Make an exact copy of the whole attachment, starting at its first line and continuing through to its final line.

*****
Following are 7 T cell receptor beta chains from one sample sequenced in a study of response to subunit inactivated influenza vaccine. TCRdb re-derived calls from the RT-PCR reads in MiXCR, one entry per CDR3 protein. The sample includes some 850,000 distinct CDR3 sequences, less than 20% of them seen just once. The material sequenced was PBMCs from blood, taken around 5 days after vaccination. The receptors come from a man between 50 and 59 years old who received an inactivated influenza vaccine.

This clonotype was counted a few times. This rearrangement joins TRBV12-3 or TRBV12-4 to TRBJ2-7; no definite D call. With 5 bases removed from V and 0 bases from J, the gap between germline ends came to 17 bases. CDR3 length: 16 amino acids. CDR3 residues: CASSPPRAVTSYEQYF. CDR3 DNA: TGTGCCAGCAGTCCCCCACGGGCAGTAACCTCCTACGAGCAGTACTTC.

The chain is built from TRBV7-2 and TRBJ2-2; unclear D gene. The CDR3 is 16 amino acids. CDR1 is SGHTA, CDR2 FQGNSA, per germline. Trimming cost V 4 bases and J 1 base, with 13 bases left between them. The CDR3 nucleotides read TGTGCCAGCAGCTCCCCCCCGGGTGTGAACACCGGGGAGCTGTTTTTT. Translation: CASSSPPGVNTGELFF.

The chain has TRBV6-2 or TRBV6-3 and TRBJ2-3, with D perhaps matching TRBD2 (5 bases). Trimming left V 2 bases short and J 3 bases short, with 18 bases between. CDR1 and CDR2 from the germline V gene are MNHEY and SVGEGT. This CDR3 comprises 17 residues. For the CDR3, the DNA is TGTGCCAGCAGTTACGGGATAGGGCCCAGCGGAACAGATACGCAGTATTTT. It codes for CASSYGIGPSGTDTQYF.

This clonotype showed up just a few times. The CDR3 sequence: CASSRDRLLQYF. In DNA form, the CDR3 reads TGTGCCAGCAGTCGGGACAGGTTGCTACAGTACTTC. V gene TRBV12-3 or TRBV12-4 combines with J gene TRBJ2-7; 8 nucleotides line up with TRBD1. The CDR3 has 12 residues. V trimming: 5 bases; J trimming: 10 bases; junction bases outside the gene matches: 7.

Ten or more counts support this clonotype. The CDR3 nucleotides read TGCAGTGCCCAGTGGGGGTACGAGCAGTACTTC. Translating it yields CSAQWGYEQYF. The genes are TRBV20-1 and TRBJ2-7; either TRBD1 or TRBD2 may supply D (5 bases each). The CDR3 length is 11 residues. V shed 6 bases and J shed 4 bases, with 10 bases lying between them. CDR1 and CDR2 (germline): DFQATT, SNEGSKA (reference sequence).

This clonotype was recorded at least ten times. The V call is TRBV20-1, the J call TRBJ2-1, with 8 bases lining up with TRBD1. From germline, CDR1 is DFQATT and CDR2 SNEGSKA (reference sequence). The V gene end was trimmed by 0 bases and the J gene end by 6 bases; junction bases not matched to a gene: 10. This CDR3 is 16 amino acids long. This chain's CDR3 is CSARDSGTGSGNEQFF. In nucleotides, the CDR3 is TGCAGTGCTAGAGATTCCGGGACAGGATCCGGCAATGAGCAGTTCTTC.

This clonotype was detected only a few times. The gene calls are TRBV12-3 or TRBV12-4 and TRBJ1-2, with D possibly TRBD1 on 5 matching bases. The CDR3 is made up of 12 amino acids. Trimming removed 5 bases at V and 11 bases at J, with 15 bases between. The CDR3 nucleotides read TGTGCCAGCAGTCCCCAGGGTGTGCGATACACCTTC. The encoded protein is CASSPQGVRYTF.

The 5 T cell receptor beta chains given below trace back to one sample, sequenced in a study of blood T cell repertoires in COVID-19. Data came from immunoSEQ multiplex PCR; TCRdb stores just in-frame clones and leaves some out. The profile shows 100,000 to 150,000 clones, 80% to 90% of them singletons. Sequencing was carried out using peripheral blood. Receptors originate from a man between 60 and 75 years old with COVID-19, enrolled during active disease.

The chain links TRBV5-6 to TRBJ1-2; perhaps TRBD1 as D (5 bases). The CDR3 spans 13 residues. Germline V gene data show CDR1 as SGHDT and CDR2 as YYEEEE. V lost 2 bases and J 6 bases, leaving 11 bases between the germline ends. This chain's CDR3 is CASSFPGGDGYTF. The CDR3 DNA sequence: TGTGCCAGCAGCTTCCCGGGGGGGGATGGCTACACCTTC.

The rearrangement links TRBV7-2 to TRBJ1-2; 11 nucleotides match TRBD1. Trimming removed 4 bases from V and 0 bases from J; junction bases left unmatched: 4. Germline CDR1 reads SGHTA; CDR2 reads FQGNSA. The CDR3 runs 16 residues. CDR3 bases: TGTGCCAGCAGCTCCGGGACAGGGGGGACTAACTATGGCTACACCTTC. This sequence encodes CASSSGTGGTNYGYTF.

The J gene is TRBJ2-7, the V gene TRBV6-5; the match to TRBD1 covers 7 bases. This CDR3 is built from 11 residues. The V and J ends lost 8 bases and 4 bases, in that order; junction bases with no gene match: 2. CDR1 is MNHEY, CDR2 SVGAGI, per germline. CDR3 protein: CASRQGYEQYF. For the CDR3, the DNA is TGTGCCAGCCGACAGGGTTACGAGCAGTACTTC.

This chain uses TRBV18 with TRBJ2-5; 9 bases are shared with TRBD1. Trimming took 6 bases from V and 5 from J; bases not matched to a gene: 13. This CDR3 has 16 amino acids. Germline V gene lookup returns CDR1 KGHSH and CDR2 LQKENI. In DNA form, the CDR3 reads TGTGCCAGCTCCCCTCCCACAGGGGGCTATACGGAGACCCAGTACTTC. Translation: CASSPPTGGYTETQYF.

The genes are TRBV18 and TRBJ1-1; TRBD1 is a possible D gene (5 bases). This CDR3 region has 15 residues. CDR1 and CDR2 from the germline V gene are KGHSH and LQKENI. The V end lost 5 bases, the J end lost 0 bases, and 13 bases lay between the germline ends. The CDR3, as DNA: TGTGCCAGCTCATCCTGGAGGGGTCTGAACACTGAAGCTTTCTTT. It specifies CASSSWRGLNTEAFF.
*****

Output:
Following are 7 T cell receptor beta chains from one sample sequenced in a study of response to subunit inactivated influenza vaccine. TCRdb re-derived calls from the RT-PCR reads in MiXCR, one entry per CDR3 protein. The sample includes some 850,000 distinct CDR3 sequences, less than 20% of them seen just once. The material sequenced was PBMCs from blood, taken around 5 days after vaccination. The receptors come from a man between 50 and 59 years old who received an inactivated influenza vaccine.

This clonotype was counted a few times. This rearrangement joins TRBV12-3 or TRBV12-4 to TRBJ2-7; no definite D call. With 5 bases removed from V and 0 bases from J, the gap between germline ends came to 17 bases. CDR3 length: 16 amino acids. CDR3 residues: CASSPPRAVTSYEQYF. CDR3 DNA: TGTGCCAGCAGTCCCCCACGGGCAGTAACCTCCTACGAGCAGTACTTC.

The chain is built from TRBV7-2 and TRBJ2-2; unclear D gene. The CDR3 is 16 amino acids. CDR1 is SGHTA, CDR2 FQGNSA, per germline. Trimming cost V 4 bases and J 1 base, with 13 bases left between them. The CDR3 nucleotides read TGTGCCAGCAGCTCCCCCCCGGGTGTGAACACCGGGGAGCTGTTTTTT. Translation: CASSSPPGVNTGELFF.

The chain has TRBV6-2 or TRBV6-3 and TRBJ2-3, with D perhaps matching TRBD2 (5 bases). Trimming left V 2 bases short and J 3 bases short, with 18 bases between. CDR1 and CDR2 from the germline V gene are MNHEY and SVGEGT. This CDR3 comprises 17 residues. For the CDR3, the DNA is TGTGCCAGCAGTTACGGGATAGGGCCCAGCGGAACAGATACGCAGTATTTT. It codes for CASSYGIGPSGTDTQYF.

This clonotype showed up just a few times. The CDR3 sequence: CASSRDRLLQYF. In DNA form, the CDR3 reads TGTGCCAGCAGTCGGGACAGGTTGCTACAGTACTTC. V gene TRBV12-3 or TRBV12-4 combines with J gene TRBJ2-7; 8 nucleotides line up with TRBD1. The CDR3 has 12 residues. V trimming: 5 bases; J trimming: 10 bases; junction bases outside the gene matches: 7.

Ten or more counts support this clonotype. The CDR3 nucleotides read TGCAGTGCCCAGTGGGGGTACGAGCAGTACTTC. Translating it yields CSAQWGYEQYF. The genes are TRBV20-1 and TRBJ2-7; either TRBD1 or TRBD2 may supply D (5 bases each). The CDR3 length is 11 residues. V shed 6 bases and J shed 4 bases, with 10 bases lying between them. CDR1 and CDR2 (germline): DFQATT, SNEGSKA (reference sequence).

This clonotype was recorded at least ten times. The V call is TRBV20-1, the J call TRBJ2-1, with 8 bases lining up with TRBD1. From germline, CDR1 is DFQATT and CDR2 SNEGSKA (reference sequence). The V gene end was trimmed by 0 bases and the J gene end by 6 bases; junction bases not matched to a gene: 10. This CDR3 is 16 amino acids long. This chain's CDR3 is CSARDSGTGSGNEQFF. In nucleotides, the CDR3 is TGCAGTGCTAGAGATTCCGGGACAGGATCCGGCAATGAGCAGTTCTTC.

This clonotype was detected only a few times. The gene calls are TRBV12-3 or TRBV12-4 and TRBJ1-2, with D possibly TRBD1 on 5 matching bases. The CDR3 is made up of 12 amino acids. Trimming removed 5 bases at V and 11 bases at J, with 15 bases between. The CDR3 nucleotides read TGTGCCAGCAGTCCCCAGGGTGTGCGATACACCTTC. The encoded protein is CASSPQGVRYTF.

The 5 T cell receptor beta chains given below trace back to one sample, sequenced in a study of blood T cell repertoires in COVID-19. Data came from immunoSEQ multiplex PCR; TCRdb stores just in-frame clones and leaves some out. The profile shows 100,000 to 150,000 clones, 80% to 90% of them singletons. Sequencing was carried out using peripheral blood. Receptors originate from a man between 60 and 75 years old with COVID-19, enrolled during active disease.

The chain links TRBV5-6 to TRBJ1-2; perhaps TRBD1 as D (5 bases). The CDR3 spans 13 residues. Germline V gene data show CDR1 as SGHDT and CDR2 as YYEEEE. V lost 2 bases and J 6 bases, leaving 11 bases between the germline ends. This chain's CDR3 is CASSFPGGDGYTF. The CDR3 DNA sequence: TGTGCCAGCAGCTTCCCGGGGGGGGATGGCTACACCTTC.

The rearrangement links TRBV7-2 to TRBJ1-2; 11 nucleotides match TRBD1. Trimming removed 4 bases from V and 0 bases from J; junction bases left unmatched: 4. Germline CDR1 reads SGHTA; CDR2 reads FQGNSA. The CDR3 runs 16 residues. CDR3 bases: TGTGCCAGCAGCTCCGGGACAGGGGGGACTAACTATGGCTACACCTTC. This sequence encodes CASSSGTGGTNYGYTF.

The J gene is TRBJ2-7, the V gene TRBV6-5; the match to TRBD1 covers 7 bases. This CDR3 is built from 11 residues. The V and J ends lost 8 bases and 4 bases, in that order; junction bases with no gene match: 2. CDR1 is MNHEY, CDR2 SVGAGI, per germline. CDR3 protein: CASRQGYEQYF. For the CDR3, the DNA is TGTGCCAGCCGACAGGGTTACGAGCAGTACTTC.

This chain uses TRBV18 with TRBJ2-5; 9 bases are shared with TRBD1. Trimming took 6 bases from V and 5 from J; bases not matched to a gene: 13. This CDR3 has 16 amino acids. Germline V gene lookup returns CDR1 KGHSH and CDR2 LQKENI. In DNA form, the CDR3 reads TGTGCCAGCTCCCCTCCCACAGGGGGCTATACGGAGACCCAGTACTTC. Translation: CASSPPTGGYTETQYF.

The genes are TRBV18 and TRBJ1-1; TRBD1 is a possible D gene (5 bases). This CDR3 region has 15 residues. CDR1 and CDR2 from the germline V gene are KGHSH and LQKENI. The V end lost 5 bases, the J end lost 0 bases, and 13 bases lay between the germline ends. The CDR3, as DNA: TGTGCCAGCTCATCCTGGAGGGGTCTGAACACTGAAGCTTTCTTT. It specifies CASSSWRGLNTEAFF.